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San Antonio's The Grasshopper Lies Heavy Gears Up for a Spring Tour of Japan 

The Grasshopper Lies Heavy does its heavy thing live. - OSCAR MORENO
  • Oscar Moreno
  • The Grasshopper Lies Heavy does its heavy thing live.
For rock bands, touring can be a way to reach a wider audience, hone your craft on the road and make a little cash in a time when downloads are killing music sales.

But touring — especially overseas — can financially crater a band if things don't go as planned.



Which makes it all the more remarkable that San Antonio's the Grasshopper Lies Heavy, a group with a steady record of DIY U.S. road work, is embarking on a tour of Japan this spring.

The jaunt will take the art-metal outfit to eight spots in nine days, marking its first time outside of the United States. It booked the shows through Deadfoxx, a Japan-based touring venture run by an American expat who happened to be familiar with Grasshopper's work.
click to enlarge COURTESY
  • Courtesy

Grasshopper guitarist and bandleader James Woodard said having someone on the ground in Japan was essential. Otherwise, they'd be rolling the dice that they were dealing with legitimate venues, finding likeminded support acts and could figure out how to get around.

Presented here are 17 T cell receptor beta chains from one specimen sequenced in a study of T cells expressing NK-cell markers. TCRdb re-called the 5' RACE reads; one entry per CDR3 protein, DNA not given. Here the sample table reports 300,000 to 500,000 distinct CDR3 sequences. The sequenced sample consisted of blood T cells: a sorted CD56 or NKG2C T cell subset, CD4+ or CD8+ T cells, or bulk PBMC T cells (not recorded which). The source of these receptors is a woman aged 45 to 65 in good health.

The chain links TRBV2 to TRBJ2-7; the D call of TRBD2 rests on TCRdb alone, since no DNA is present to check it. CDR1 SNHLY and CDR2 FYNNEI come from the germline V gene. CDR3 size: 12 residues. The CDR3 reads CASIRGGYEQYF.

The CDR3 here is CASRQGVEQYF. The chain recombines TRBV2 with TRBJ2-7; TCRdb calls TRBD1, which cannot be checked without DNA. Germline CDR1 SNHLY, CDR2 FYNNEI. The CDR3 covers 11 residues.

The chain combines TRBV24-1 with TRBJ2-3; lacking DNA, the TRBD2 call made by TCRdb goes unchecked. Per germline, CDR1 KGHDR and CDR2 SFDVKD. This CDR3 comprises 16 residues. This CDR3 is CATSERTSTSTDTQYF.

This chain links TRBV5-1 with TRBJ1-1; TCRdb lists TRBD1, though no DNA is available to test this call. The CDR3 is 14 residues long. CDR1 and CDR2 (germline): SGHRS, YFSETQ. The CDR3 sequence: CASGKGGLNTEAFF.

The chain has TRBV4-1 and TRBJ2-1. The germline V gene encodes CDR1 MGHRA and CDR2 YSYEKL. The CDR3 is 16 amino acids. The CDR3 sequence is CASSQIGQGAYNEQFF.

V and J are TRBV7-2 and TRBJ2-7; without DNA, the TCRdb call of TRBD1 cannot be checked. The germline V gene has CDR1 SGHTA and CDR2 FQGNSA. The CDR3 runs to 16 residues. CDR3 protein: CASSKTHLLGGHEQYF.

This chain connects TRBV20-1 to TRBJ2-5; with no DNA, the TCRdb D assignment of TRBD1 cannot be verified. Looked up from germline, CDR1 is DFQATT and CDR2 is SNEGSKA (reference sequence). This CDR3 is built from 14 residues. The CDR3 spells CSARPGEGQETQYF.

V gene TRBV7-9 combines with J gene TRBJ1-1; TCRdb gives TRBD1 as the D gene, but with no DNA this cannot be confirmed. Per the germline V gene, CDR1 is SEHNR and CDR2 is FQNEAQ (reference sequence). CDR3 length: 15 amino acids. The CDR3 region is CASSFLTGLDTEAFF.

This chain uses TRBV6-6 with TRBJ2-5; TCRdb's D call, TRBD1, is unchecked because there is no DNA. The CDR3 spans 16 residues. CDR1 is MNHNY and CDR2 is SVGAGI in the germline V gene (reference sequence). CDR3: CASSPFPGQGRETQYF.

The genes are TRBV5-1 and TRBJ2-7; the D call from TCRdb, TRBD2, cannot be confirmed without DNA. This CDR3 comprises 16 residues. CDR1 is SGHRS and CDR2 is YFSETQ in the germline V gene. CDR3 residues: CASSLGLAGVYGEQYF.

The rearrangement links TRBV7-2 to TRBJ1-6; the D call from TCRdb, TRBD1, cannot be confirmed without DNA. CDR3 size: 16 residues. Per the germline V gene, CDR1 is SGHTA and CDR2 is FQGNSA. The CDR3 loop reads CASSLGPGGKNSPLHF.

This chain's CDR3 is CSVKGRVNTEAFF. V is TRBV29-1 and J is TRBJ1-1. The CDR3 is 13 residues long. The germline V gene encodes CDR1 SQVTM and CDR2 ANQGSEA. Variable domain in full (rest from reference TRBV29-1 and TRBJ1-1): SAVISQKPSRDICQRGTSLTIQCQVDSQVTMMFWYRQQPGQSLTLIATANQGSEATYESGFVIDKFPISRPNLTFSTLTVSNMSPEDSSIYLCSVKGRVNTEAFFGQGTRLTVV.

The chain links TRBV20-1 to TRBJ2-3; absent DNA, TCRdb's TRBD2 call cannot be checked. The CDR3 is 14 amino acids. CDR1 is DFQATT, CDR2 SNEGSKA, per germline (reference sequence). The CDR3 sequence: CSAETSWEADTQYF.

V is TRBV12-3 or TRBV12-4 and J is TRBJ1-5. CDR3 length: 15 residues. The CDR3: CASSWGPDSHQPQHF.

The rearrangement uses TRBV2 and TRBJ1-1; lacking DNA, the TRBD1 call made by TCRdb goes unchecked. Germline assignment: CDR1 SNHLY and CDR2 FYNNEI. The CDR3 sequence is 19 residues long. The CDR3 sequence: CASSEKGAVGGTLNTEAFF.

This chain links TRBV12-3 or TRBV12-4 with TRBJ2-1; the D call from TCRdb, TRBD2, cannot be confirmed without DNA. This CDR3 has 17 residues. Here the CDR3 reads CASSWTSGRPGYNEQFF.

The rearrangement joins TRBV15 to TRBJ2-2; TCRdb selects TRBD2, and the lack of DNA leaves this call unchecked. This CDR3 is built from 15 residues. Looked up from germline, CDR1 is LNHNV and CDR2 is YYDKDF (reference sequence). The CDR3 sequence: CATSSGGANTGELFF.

"It's been good to have someone that knows the country," Woodard said. "In Tokyo, a lot of people speak English, especially in the venues, but the further you go south, the more likely you are just to run into Japanese-speakers."

Also of help is that Japanese venues most often have backlines of amps and drum sets. That means the band can travel via train with just their guitars and a few pedals to lug around.

But even with those factors in its favor, Woodard isn't exactly expecting to come back with a suitcase full of cash. Grasshopper doesn't have distribution in Japan yet, and first visits involve building an audience from zero.

Still, he points out, the band has to start somewhere.

"We lost our ass on our first couple of times we toured the U.S.," he said. "I'm not counting on having money in our pockets when we come back, but I've never thought playing this music would make me money."

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